Mid-Size Touring and the Little Wing: 1981-1982 Honda GL500 Silver Wing Interstate

Comparing the Honda GL500 Silver Wing and its main competitors, the Moto Guzzi V65C and BMW R60/7.


| September/October 2016



Under the Radar

Honda GL500 Silver Wing Interstate

Photo by Jerry Carter

Honda GL500 Silver Wing Interstate
Years produced:
1981-1982
Power:
50hp @ 9,000rpm (claimed)
Top Speed:
110mph
Engine:
497cc liquid-cooled OHV 80-degree V-twin
Transmission:
5-speed, shaft final drive
Weight/MPG:
534lb (wet)/46mpg
Price then/now:
$3,998/$1,500-$3,000

In the late Seventies, touring was hot. For 1979, both BMW and Harley-Davidson introduced motorcycles with frame-mounted fairings and hard luggage, the R100RT and Tour Glide, respectively. Honda embraced the concept wholeheartedly for their 1981 model range, reassigning the sporting 6-cylinder CBX to bagger duty to join the GL1100 Gold Wing Interstate as the brand’s premium touring duo. Those were both big bikes, so for buyers wanting something a little more modest Honda slotted the versatile CX500 V-twin drivetrain in a new frame to create the GL500 Silver Wing. Fitted with the same fairing as the GL1100, hard bags and dual front disc brakes (single disc on the base Wing) it became the GL500 Silver Wing Interstate.

No doubt the CX500 powerplant was repurposed with the intention of extending the shelf life of the late-Seventies engine. The unconventional 80-degree, liquid-cooled V-twin engine incorporated many interesting features: The alloy cylinders were cast in-unit with the main engine and transmission case and were fitted with “wet” iron liners; the pent-roof cylinder heads were twisted 22 degrees from the center line, keeping the intake ports inboard of the rider’s legs while still maintaining a straight path for gases; the four valves in each cylinder head were operated by pushrods and rockers, keeping the engine compact; and a pair of 34mm Keihin CV carbs fed the over-square cylinders running 10:1 compression, with transistorized ignition providing sparks.

The alternator sat at the rear of the engine and the clutch at the front — really — driving a 5-speed gearbox, which sat to the right of the crankshaft. Output from the gearbox was by shaft to the rear wheel. The power unit was a stressed member suspended from a new backbone frame, and Honda’s rising-rate Pro-Link rear suspension replaced the CX500’s twin shocks with a single air-assist spring/damper in front of the back wheel — leaving even more space for side luggage. The engine sat farther forward in the new frame, meaning longer intakes for the carburetors, a longer driveshaft and 1.5-inch-longer wheelbase. Front suspension was by air-assist fork, with both ends of the GL running on ComStar wheels fitted with 130/90 x 16-inch rear and 3.5 x 19-inch front tires.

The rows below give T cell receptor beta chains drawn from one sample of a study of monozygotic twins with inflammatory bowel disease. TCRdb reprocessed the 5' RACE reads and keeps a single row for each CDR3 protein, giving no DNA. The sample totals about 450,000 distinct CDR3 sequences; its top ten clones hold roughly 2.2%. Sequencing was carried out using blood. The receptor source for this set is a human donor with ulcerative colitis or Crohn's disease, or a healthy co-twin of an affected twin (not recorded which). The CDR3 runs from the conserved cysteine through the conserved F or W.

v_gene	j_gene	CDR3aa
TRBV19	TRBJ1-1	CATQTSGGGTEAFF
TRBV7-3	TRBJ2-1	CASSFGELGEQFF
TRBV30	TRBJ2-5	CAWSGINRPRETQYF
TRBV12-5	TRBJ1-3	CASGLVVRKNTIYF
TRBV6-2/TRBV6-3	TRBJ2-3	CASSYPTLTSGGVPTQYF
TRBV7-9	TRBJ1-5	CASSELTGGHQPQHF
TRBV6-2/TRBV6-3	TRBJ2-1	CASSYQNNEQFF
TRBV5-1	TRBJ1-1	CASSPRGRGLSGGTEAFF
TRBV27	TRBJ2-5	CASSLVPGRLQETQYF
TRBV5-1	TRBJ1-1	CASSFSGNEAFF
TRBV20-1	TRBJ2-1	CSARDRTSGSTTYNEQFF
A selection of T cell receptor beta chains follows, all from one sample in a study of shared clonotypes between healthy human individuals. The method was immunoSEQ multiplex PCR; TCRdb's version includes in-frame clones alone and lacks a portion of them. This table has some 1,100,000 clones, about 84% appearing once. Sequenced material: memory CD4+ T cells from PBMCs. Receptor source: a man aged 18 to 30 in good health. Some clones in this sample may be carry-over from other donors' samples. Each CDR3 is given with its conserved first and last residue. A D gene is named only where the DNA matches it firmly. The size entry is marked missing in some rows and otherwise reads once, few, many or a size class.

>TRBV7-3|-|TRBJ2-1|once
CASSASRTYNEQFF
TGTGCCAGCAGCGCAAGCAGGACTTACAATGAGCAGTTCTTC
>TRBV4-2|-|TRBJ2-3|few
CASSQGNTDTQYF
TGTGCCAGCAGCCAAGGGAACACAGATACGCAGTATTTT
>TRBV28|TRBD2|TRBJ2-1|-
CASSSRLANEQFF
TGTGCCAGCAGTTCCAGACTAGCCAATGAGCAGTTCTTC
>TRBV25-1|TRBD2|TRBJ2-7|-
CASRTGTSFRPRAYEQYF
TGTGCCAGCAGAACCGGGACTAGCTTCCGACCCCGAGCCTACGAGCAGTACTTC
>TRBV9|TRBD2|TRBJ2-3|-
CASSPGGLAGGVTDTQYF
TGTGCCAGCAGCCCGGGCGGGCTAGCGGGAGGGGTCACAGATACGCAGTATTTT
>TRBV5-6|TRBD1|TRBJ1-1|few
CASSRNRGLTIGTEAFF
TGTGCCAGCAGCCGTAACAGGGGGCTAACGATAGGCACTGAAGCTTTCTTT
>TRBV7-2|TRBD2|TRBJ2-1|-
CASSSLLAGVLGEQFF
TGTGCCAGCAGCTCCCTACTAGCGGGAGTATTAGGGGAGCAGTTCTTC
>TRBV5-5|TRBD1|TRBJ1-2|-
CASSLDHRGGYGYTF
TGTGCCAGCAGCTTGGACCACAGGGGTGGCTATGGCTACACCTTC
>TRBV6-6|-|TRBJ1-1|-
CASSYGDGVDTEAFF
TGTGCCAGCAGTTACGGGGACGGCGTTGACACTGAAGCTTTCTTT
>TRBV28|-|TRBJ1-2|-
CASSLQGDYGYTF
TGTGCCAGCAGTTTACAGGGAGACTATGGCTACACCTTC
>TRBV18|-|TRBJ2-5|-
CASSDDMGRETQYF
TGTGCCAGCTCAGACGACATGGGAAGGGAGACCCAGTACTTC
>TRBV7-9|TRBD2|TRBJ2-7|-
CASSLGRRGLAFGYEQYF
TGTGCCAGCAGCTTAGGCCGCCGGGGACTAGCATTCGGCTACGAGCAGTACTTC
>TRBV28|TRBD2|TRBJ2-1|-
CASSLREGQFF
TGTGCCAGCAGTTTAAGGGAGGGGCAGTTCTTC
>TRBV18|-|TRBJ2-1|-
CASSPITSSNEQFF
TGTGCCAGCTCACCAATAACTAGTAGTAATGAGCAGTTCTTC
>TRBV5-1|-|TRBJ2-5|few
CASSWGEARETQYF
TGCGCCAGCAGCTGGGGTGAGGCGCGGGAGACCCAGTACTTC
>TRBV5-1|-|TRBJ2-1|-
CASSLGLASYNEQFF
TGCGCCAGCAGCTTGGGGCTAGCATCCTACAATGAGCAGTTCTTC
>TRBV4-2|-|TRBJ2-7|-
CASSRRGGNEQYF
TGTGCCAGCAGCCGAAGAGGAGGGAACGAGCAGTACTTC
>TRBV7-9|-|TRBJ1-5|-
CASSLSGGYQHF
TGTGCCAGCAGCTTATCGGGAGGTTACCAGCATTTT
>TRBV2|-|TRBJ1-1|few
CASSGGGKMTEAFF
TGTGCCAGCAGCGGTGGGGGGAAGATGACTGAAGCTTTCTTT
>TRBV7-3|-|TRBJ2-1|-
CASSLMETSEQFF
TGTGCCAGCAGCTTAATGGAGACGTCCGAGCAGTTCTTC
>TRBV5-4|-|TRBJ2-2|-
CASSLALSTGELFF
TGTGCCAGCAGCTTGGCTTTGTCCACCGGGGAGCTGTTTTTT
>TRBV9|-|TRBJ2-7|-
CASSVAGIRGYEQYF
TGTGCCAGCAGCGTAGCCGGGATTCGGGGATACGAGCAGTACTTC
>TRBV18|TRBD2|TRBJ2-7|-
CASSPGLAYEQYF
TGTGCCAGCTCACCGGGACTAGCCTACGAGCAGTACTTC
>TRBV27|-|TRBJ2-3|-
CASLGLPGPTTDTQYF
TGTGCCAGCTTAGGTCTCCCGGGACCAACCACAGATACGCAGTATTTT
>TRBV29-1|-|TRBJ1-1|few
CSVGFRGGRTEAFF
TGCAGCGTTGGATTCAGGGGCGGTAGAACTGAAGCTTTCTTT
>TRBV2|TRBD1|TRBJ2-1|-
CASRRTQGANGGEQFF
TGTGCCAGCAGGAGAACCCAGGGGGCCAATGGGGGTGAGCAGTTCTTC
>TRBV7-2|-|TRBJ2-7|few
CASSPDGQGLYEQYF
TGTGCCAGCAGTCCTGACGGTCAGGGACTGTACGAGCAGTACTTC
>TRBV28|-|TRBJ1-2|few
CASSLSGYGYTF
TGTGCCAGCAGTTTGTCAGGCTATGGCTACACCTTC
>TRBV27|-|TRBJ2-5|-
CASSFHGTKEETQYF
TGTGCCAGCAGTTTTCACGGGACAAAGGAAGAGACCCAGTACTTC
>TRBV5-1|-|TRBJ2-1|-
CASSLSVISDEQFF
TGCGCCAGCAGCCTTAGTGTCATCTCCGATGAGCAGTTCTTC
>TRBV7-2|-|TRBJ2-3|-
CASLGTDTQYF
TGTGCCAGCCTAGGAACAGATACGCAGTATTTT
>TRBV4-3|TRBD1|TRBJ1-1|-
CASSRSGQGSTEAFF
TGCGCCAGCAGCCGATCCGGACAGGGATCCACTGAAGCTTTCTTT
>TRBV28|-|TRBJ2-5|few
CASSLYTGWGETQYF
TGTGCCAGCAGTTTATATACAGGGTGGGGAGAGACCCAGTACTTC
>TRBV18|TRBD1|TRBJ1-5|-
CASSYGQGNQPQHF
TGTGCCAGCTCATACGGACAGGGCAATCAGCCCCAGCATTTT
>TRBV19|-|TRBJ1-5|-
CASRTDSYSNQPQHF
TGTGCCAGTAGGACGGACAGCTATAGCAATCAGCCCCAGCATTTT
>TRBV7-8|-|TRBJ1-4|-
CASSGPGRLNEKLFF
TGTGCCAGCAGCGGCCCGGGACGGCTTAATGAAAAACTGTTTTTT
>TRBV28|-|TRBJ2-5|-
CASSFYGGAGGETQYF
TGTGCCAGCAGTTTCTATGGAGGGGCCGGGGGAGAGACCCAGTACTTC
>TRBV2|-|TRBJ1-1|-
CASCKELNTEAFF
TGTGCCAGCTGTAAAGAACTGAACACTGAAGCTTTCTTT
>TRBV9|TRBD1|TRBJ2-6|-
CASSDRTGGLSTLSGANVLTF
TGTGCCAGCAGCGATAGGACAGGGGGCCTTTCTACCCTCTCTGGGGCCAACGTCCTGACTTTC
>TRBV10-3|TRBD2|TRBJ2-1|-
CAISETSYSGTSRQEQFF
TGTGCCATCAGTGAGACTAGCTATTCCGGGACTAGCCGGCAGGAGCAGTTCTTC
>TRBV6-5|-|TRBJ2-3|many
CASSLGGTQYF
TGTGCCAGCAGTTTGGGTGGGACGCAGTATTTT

Other differences (from the CX) included 35mm fork tubes (33mm), a 28-inch rake (26.5-inch), a 4.6-inch trail (4.1-inch), and a 250-watt alternator (170 watt). Added to the Interstate version of the Silver Wing were a fuel gauge, self-cancelling turn signals, an automatic petcock and a voluminous fairing. The removable side bags and the 28.5-liter trunk all operated by the same key. Unfortunately, the trunk fit over the passenger portion of the stepped dual seat, so the Interstate could carry a passenger or an extra cubic foot of luggage, but not both.

The extra weight of the tour package added a second to the standing quarter time, to 15.1 seconds at 83mph, in the same class as many 400cc twins of the time. “You’ll have to slip the clutch and rev the Silver Wing hard to get it to move through traffic,” wrote Cycle Guide, and use “a big fist of throttle to get up to highway speed.” Once at highway speeds, Cycle Guide noted “a lot” of engine noise reflecting off the fairing and noticeable vibration through the handlebars, footpegs and tank. But while performance wasn’t the Interstate’s strong suit, comfort was. As befits a tourer, the Interstate’s rising-rate rear suspension and stiction-free Syntallic-bushed front fork offered “a plushy ride,” said Cycle, adding that it “floats down the road like a ’75 Cadillac.” It was “Probably the softest suspension ever put on a motorcycle,” said Cycle World.





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